Overview of Deal Structures When Selling a Business – PART II
(Liabilities) | BizTaxBuzz by Trevor Crow
8thSeptemberOverview of Deal Structures When Selling a
Business – PART II (Liabilities)
Posted by Trevor Crow
This is Part II of a two-part series of posts about deal structures that business owners use when selling a business. This
post focuses on another big factor to consider when deciding between an asset sale and a stock sale: the transfer of
NOTE: Throughout this post I refer to stock generically as the representation of ownership interests in the business, but
the same concepts apply if you’re dealing with membership interests in a LLC.
Liability Factors. Similar to the tax factors, an asset sale is generally a better structure for the buyer to minimize potential
liabilities. With an asset sale the buyer can pick and choose the assets to buy and what, if any, liabilities to assume
from the seller. With an asset sale the buyer does not become responsible for liabilities and debts that the buyer does
not specifically assume. This structure avoids the potential for purchasing unknown or contingent liabilities, which can
come in the form of tax liabilities, environmental liabilities, and many others.
It’s important to note that there is a doctrine of successor liability, which I will discuss in a separate post, that provides a
narrow exception to the rule that the buyer only becomes responsible for the liabilities it specifically assumes in an asset
sale. However, this is a narrow exception that typically will not apply.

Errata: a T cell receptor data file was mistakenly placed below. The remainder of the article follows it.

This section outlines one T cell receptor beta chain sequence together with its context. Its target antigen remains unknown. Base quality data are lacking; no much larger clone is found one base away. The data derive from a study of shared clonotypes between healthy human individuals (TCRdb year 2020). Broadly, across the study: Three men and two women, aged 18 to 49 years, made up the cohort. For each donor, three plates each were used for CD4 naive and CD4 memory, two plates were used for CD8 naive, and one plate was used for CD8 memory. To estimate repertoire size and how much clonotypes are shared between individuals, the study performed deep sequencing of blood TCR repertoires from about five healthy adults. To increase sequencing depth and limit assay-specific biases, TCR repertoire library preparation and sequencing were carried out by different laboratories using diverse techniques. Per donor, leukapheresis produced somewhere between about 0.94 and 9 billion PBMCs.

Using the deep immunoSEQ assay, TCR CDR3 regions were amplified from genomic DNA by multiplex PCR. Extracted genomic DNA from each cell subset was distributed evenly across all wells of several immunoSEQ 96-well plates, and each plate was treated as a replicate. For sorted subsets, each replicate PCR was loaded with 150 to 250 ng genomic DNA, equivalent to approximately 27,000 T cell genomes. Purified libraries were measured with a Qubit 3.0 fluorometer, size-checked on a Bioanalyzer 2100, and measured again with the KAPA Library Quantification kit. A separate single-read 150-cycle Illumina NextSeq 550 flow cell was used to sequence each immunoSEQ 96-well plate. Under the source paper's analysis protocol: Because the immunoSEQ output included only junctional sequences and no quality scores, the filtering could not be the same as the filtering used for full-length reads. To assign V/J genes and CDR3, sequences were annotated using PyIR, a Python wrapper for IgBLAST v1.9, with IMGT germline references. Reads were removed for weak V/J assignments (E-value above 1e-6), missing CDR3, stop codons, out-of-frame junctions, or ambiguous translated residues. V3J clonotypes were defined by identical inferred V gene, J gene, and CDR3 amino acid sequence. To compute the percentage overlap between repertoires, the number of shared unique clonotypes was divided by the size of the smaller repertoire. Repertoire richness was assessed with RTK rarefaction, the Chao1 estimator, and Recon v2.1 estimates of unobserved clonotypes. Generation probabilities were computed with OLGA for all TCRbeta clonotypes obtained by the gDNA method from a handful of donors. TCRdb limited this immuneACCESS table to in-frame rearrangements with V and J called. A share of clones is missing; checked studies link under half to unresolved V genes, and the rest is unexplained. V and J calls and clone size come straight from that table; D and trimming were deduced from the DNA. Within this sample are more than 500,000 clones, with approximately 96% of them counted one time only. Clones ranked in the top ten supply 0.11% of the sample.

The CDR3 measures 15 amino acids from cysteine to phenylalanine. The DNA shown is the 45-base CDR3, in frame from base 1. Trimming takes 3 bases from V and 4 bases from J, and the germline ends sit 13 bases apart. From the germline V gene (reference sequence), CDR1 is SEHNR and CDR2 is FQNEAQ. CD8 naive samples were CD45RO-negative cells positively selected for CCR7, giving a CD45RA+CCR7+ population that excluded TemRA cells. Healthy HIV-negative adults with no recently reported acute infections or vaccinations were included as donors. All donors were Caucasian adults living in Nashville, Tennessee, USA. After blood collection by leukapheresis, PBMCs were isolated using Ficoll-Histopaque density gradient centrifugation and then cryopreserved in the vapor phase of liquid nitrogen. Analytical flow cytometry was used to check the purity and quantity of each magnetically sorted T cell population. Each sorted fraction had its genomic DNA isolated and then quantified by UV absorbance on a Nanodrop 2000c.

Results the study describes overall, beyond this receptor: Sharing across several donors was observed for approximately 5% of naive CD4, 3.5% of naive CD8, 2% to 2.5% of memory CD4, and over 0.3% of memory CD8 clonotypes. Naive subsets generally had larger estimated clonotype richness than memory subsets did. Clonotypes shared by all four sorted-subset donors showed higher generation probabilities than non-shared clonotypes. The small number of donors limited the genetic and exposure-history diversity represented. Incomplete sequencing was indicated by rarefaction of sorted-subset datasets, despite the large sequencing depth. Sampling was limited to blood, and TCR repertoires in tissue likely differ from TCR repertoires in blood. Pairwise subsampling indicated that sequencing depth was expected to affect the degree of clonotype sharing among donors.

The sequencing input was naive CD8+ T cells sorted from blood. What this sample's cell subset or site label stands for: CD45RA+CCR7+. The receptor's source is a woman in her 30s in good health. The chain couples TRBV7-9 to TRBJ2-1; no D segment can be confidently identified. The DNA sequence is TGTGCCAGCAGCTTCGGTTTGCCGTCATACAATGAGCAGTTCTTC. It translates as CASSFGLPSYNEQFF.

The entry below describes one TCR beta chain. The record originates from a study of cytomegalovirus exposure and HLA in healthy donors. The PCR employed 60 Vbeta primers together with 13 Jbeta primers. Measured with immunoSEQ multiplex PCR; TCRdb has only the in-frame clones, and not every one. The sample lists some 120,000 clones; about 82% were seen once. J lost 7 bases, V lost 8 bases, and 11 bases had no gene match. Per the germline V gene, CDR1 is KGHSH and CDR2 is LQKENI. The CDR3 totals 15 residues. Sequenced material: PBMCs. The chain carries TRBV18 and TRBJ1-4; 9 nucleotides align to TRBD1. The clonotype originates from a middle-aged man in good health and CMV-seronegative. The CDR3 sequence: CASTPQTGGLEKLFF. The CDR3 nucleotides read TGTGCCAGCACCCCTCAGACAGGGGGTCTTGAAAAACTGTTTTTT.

Liability Factors. From the seller’s point of view, the best way to reduce risk is to provide complete and accurate
disclosure to the buyer and to carefully review all representations and warranties in conjunction with the disclosure
schedules to make sure they are accurate. In other words, structuring the deal as an asset sale or a stock sale does
not provide much benefit to the seller either way from a liability standpoint. The standards of liability between the two will
be slightly different because there are statutory securities fraud implications in stock sales, which you can read about
here, but the seller’s best way to avoid liability is still to provide complete disclosure and review the reps and warranties
in the purchase agreement for accuracy.
With a stock sale, the target entity (now owned by the buyer) will remain liable for all liabilities including any unknown
and contingent liabilities. Thus, a stock sale is usually less attractive to a buyer from a liability perspective. A buyer
may reduce the risk of unknown liabilities through indemnification provisions in the stock purchase agreement. However,
unless the stock purchase agreement provides for a certain amount of the purchase price to be held in escrow for a
period of time to pay for any unknown (or undisclosed) liabilities, collecting from the seller may be difficult after the sale.
Bottom Line: Make it a point to discuss the deal structure early in the sale process as this decision can have serious
implications on liabilities and taxes to the parties.